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PHQ9 Quality Metrics

Wednesday, August 18, 2021

The PHQ-9 is a very frequent topic of conversation on the listserve.  I have long been concerned about our field's overconfidence in the ability of the PHQ-9 to inform treatment.  While I use the PHQ-9 in practice nearly everyday I am concerned that some clinicians and administrators put too much emphasis on what a total score means.  This paper gives us some fresh ideas about how we should be thinking about what a PHQ-9 score means.  It is the first paper I have seen to associate PHQ-9 scores with meaningful, patient-centered outcomes.

First let me say that the PHQ-9 is a fairly good tool for screening patients and identifying those who have an unmet behavioral health need.  While I think computer adaptive testing is a better approach and the way of the future, there are still plenty of settings where a paper and pencil PHQ-9 is the best we can do.

I am more concerned about the value of the PHQ-9 in measuring treatment response.  I trust that a clinician can use a PHQ-9 to monitor a patient over time and compare an individual patient’s responses at the beginning of treatment to a response 6 weeks later.  Where things start to get far more murky is when an insurance company or health system starts to draw “quality” conclusions based on the patient’s change in PHQ-9 score.

This paper reviews many of the most common alleged “quality measures” such as:

≥ 50% decrease from baseline

Absolute decrease of ≥ 5

Score of <10

Score of <5

Those are just four of the metrics discussed in the paper.  The first and most obvious thing that strikes me about these metrics is that all of them use numbers that are a multiple of 5.  Much like this guide to interpretting the PHQ-9 which I have seen different versions of over time:

5-10 = mild

10-15 = moderate

> 15 = severe

These metrics and interpretation guides have always been suspicious to me.  What is the likelihood that actual empirically derived numbers would all be multiples of 5?  It seems far more likely to me that someone just made all of these numbers up.  They don’t have anything to do with DSM criteria for depression severity, or if they do its only by coincidence.  Likewise, these numbers don’t have anything to do with actual, meaningful patient-centered outcomes of depression treatment.  By this I mean, what do these numbers actually tell us about a reduction in suicide risk?  Or the ability of a patient to return to work?  Or the ability of a patient to fulfill family responsibilities?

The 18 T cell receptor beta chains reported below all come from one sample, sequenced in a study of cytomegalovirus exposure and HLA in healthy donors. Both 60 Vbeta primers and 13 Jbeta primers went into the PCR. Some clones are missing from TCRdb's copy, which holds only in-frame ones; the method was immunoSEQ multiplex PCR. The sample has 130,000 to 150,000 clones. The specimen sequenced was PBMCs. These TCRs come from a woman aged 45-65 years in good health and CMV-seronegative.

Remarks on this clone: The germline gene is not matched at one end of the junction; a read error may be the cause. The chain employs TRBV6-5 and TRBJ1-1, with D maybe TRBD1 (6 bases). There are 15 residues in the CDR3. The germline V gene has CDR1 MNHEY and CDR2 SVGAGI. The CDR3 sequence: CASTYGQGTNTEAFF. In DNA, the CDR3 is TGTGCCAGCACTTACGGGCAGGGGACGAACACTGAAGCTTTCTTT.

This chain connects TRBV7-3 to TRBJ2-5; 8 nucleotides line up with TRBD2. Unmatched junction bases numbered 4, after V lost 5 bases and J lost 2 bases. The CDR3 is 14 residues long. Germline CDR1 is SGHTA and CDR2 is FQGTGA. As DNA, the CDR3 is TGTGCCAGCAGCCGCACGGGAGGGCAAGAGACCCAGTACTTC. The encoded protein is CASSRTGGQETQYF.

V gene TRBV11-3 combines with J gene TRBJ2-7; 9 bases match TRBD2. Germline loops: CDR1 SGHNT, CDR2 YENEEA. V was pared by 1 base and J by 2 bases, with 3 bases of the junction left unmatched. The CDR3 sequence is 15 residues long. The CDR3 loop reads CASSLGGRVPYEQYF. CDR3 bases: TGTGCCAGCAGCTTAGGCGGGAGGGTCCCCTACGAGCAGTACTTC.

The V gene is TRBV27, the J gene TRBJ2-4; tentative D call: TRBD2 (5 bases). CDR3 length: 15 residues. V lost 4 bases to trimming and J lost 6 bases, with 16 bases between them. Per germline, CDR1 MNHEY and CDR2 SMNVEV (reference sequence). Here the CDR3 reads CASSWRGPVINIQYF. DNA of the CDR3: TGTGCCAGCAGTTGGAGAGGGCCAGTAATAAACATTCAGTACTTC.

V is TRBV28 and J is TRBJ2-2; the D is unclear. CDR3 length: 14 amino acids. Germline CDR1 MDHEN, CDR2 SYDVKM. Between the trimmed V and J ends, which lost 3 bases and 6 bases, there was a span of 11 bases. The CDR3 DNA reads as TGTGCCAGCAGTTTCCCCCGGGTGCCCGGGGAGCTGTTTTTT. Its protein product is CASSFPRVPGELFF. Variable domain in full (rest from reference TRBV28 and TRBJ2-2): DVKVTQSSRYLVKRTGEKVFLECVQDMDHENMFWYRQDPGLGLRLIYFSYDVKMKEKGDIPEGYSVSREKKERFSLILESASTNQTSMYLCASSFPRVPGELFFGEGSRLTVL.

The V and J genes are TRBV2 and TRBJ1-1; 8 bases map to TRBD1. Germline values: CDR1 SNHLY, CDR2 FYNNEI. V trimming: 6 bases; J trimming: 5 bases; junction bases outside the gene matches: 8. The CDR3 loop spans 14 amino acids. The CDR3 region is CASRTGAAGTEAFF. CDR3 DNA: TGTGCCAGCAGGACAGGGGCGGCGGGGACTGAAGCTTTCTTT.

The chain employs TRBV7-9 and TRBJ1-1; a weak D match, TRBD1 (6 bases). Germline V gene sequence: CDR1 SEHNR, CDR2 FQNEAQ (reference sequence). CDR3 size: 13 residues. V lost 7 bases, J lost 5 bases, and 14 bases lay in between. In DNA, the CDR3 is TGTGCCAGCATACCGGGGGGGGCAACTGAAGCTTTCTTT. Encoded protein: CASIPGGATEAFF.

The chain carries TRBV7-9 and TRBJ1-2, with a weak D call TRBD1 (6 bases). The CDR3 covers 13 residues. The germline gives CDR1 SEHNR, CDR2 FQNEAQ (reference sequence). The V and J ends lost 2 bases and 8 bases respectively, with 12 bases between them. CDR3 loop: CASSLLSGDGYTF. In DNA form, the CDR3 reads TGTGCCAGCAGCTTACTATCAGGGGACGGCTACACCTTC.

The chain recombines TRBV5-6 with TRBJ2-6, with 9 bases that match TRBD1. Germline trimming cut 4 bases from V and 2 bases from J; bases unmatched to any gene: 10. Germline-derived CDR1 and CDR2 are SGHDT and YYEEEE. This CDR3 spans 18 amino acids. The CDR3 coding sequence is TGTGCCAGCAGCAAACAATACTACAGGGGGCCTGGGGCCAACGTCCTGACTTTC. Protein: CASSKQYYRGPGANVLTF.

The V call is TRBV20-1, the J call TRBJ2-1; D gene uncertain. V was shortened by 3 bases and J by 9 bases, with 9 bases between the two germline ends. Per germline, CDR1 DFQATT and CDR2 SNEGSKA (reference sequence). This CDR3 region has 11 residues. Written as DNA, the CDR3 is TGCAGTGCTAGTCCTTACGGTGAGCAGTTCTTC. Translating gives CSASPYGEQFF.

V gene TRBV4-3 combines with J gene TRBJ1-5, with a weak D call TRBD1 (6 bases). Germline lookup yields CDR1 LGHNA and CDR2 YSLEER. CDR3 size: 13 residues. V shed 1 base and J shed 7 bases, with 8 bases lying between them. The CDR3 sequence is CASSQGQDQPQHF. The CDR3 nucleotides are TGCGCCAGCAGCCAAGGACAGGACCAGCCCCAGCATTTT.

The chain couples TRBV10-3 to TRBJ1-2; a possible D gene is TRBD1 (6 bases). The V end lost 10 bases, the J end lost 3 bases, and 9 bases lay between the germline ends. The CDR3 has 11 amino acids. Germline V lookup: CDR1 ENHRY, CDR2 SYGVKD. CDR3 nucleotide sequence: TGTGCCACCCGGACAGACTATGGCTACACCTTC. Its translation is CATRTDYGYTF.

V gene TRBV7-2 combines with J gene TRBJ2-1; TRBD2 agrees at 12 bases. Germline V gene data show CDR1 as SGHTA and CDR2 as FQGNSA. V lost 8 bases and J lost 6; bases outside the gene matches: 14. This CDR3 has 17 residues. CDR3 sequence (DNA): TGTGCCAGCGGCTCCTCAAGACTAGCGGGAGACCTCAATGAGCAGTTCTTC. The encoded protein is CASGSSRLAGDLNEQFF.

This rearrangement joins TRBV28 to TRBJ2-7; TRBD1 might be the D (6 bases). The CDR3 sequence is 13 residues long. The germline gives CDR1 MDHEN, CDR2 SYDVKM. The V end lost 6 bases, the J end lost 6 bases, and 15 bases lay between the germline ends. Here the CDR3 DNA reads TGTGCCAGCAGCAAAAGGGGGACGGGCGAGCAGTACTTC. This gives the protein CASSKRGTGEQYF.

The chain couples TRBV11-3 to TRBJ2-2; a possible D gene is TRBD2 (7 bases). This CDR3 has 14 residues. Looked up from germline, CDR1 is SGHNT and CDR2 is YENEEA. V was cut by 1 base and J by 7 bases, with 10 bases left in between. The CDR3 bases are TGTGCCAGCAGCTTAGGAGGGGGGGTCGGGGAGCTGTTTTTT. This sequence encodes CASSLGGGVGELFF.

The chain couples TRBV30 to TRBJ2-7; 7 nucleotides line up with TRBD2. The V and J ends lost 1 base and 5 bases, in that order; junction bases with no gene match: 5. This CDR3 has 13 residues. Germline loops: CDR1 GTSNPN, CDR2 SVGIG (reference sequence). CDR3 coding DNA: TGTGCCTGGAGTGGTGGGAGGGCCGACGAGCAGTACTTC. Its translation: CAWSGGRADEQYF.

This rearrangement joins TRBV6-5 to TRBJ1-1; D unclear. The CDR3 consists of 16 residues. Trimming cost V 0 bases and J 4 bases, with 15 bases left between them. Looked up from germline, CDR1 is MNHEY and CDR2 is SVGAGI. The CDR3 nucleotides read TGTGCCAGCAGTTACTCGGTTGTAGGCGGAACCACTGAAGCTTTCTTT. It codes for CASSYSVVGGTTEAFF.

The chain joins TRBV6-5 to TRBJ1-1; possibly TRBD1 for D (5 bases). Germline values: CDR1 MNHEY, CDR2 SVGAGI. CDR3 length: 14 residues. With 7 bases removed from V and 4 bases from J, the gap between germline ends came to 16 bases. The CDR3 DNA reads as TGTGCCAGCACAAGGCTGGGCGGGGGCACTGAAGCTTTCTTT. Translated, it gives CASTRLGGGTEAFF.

What this paper suggests is that patient-centered outcomes appear to be associated with a 7-9 point reduction in PHQ-9 scores:

"Broadly, our findings suggest that the first notable increase in the likelihood of having favorable dichotomized PCO values occurs after an absolute decrease of 7–9 points from the initial PHQ-9 score”

Shocking!  The real-world, empirically derived number is not a multiple of 5.

While this study seems to be a secondary analysis of a 20 year-old dataset, it still impresses me.  And I would love to see this replicated with a more robust set of patient centered outcomes in a prospective study.

In the meantime I am going to adjust my framework for thinking about PHQ-9 scores to align with a 7-9 point reduction standard.  And I am going to continue to keep my focus on question 10, which doesn’t even impact the score: “how difficult have these problems made it for you to do your work, take care of things at home, or get along with other people?”  I believe this is the short-cut to understanding patient centered outcomes for the patient sitting in front of you.

If you are in a system that is trying to pay or judge clinicians based on improvements in PHQ-9 scores please push back.  And if your system is being judged based on the arbitrary depression metrics this article reviews, please use this paper to resist the tyranny of these arbitrary metrics.

Carlo, A. D., Basu, A., & Unützer, J. (2021). Associations of Common Depression Treatment Metrics With Patient-centered Outcomes. Medical Care59(7), 579–587.